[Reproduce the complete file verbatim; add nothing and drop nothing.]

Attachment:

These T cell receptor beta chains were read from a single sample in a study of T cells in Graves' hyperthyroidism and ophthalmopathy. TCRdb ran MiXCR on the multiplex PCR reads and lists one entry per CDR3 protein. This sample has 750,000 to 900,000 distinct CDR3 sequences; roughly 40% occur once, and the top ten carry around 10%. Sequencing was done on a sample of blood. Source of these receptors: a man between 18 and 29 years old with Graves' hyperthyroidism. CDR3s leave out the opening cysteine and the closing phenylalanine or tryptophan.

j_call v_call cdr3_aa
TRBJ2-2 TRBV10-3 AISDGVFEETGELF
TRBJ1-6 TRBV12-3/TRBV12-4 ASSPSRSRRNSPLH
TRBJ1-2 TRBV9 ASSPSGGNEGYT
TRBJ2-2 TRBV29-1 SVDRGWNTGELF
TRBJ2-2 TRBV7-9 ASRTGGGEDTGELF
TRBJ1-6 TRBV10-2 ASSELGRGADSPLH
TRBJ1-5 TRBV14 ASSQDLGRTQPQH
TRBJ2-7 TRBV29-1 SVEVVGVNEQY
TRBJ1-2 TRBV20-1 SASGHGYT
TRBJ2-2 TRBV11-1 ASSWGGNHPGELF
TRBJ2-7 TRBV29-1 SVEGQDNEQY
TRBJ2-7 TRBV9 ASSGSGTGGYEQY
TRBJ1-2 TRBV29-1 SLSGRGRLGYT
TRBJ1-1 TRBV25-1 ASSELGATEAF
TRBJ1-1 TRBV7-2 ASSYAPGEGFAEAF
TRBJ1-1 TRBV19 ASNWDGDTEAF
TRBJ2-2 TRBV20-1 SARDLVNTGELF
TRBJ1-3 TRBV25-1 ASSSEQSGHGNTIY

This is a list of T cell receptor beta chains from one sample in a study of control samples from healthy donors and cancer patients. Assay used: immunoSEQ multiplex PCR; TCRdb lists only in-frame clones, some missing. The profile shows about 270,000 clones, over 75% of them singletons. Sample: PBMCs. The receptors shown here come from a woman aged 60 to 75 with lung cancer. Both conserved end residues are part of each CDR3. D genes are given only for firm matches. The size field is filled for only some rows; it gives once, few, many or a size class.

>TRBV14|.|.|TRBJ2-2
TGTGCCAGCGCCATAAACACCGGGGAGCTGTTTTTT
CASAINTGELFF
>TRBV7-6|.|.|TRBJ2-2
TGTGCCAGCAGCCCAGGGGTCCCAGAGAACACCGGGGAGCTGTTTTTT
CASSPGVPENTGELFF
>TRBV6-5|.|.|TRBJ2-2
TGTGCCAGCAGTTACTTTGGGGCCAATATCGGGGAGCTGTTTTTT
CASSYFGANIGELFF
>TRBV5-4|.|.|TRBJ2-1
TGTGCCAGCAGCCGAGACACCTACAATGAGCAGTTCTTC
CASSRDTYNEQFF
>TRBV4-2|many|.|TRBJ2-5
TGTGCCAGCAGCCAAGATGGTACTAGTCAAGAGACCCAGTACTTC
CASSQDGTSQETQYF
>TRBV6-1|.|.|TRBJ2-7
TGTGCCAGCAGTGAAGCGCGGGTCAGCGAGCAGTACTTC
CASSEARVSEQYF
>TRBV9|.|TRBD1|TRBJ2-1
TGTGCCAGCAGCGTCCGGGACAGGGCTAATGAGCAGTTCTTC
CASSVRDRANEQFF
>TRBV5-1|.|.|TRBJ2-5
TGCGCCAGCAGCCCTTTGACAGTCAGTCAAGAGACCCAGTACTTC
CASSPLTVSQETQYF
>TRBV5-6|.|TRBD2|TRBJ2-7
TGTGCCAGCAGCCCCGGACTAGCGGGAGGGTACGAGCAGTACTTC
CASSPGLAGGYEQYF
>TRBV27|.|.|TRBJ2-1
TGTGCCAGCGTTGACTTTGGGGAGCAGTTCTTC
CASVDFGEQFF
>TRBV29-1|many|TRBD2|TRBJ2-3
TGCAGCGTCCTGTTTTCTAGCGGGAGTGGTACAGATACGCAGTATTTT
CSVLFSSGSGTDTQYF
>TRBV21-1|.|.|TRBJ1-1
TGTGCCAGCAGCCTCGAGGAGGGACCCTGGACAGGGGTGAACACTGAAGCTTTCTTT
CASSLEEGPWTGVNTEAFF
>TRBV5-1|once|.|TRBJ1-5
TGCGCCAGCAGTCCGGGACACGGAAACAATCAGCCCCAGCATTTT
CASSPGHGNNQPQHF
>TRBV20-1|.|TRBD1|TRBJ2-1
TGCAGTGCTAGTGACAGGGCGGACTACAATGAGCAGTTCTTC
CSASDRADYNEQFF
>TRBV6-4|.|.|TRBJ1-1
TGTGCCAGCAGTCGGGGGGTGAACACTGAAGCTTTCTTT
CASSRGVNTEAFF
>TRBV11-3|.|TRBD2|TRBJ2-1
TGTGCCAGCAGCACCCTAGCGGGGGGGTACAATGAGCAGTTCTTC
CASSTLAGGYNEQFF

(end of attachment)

These T cell receptor beta chains were read from a single sample in a study of T cells in Graves' hyperthyroidism and ophthalmopathy. TCRdb ran MiXCR on the multiplex PCR reads and lists one entry per CDR3 protein. This sample has 750,000 to 900,000 distinct CDR3 sequences; roughly 40% occur once, and the top ten carry around 10%. Sequencing was done on a sample of blood. Source of these receptors: a man between 18 and 29 years old with Graves' hyperthyroidism. CDR3s leave out the opening cysteine and the closing phenylalanine or tryptophan.

j_call v_call cdr3_aa
TRBJ2-2 TRBV10-3 AISDGVFEETGELF
TRBJ1-6 TRBV12-3/TRBV12-4 ASSPSRSRRNSPLH
TRBJ1-2 TRBV9 ASSPSGGNEGYT
TRBJ2-2 TRBV29-1 SVDRGWNTGELF
TRBJ2-2 TRBV7-9 ASRTGGGEDTGELF
TRBJ1-6 TRBV10-2 ASSELGRGADSPLH
TRBJ1-5 TRBV14 ASSQDLGRTQPQH
TRBJ2-7 TRBV29-1 SVEVVGVNEQY
TRBJ1-2 TRBV20-1 SASGHGYT
TRBJ2-2 TRBV11-1 ASSWGGNHPGELF
TRBJ2-7 TRBV29-1 SVEGQDNEQY
TRBJ2-7 TRBV9 ASSGSGTGGYEQY
TRBJ1-2 TRBV29-1 SLSGRGRLGYT
TRBJ1-1 TRBV25-1 ASSELGATEAF
TRBJ1-1 TRBV7-2 ASSYAPGEGFAEAF
TRBJ1-1 TRBV19 ASNWDGDTEAF
TRBJ2-2 TRBV20-1 SARDLVNTGELF
TRBJ1-3 TRBV25-1 ASSSEQSGHGNTIY

This is a list of T cell receptor beta chains from one sample in a study of control samples from healthy donors and cancer patients. Assay used: immunoSEQ multiplex PCR; TCRdb lists only in-frame clones, some missing. The profile shows about 270,000 clones, over 75% of them singletons. Sample: PBMCs. The receptors shown here come from a woman aged 60 to 75 with lung cancer. Both conserved end residues are part of each CDR3. D genes are given only for firm matches. The size field is filled for only some rows; it gives once, few, many or a size class.

>TRBV14|.|.|TRBJ2-2
TGTGCCAGCGCCATAAACACCGGGGAGCTGTTTTTT
CASAINTGELFF
>TRBV7-6|.|.|TRBJ2-2
TGTGCCAGCAGCCCAGGGGTCCCAGAGAACACCGGGGAGCTGTTTTTT
CASSPGVPENTGELFF
>TRBV6-5|.|.|TRBJ2-2
TGTGCCAGCAGTTACTTTGGGGCCAATATCGGGGAGCTGTTTTTT
CASSYFGANIGELFF
>TRBV5-4|.|.|TRBJ2-1
TGTGCCAGCAGCCGAGACACCTACAATGAGCAGTTCTTC
CASSRDTYNEQFF
>TRBV4-2|many|.|TRBJ2-5
TGTGCCAGCAGCCAAGATGGTACTAGTCAAGAGACCCAGTACTTC
CASSQDGTSQETQYF
>TRBV6-1|.|.|TRBJ2-7
TGTGCCAGCAGTGAAGCGCGGGTCAGCGAGCAGTACTTC
CASSEARVSEQYF
>TRBV9|.|TRBD1|TRBJ2-1
TGTGCCAGCAGCGTCCGGGACAGGGCTAATGAGCAGTTCTTC
CASSVRDRANEQFF
>TRBV5-1|.|.|TRBJ2-5
TGCGCCAGCAGCCCTTTGACAGTCAGTCAAGAGACCCAGTACTTC
CASSPLTVSQETQYF
>TRBV5-6|.|TRBD2|TRBJ2-7
TGTGCCAGCAGCCCCGGACTAGCGGGAGGGTACGAGCAGTACTTC
CASSPGLAGGYEQYF
>TRBV27|.|.|TRBJ2-1
TGTGCCAGCGTTGACTTTGGGGAGCAGTTCTTC
CASVDFGEQFF
>TRBV29-1|many|TRBD2|TRBJ2-3
TGCAGCGTCCTGTTTTCTAGCGGGAGTGGTACAGATACGCAGTATTTT
CSVLFSSGSGTDTQYF
>TRBV21-1|.|.|TRBJ1-1
TGTGCCAGCAGCCTCGAGGAGGGACCCTGGACAGGGGTGAACACTGAAGCTTTCTTT
CASSLEEGPWTGVNTEAFF
>TRBV5-1|once|.|TRBJ1-5
TGCGCCAGCAGTCCGGGACACGGAAACAATCAGCCCCAGCATTTT
CASSPGHGNNQPQHF
>TRBV20-1|.|TRBD1|TRBJ2-1
TGCAGTGCTAGTGACAGGGCGGACTACAATGAGCAGTTCTTC
CSASDRADYNEQFF
>TRBV6-4|.|.|TRBJ1-1
TGTGCCAGCAGTCGGGGGGTGAACACTGAAGCTTTCTTT
CASSRGVNTEAFF
>TRBV11-3|.|TRBD2|TRBJ2-1
TGTGCCAGCAGCACCCTAGCGGGGGGGTACAATGAGCAGTTCTTC
CASSTLAGGYNEQFF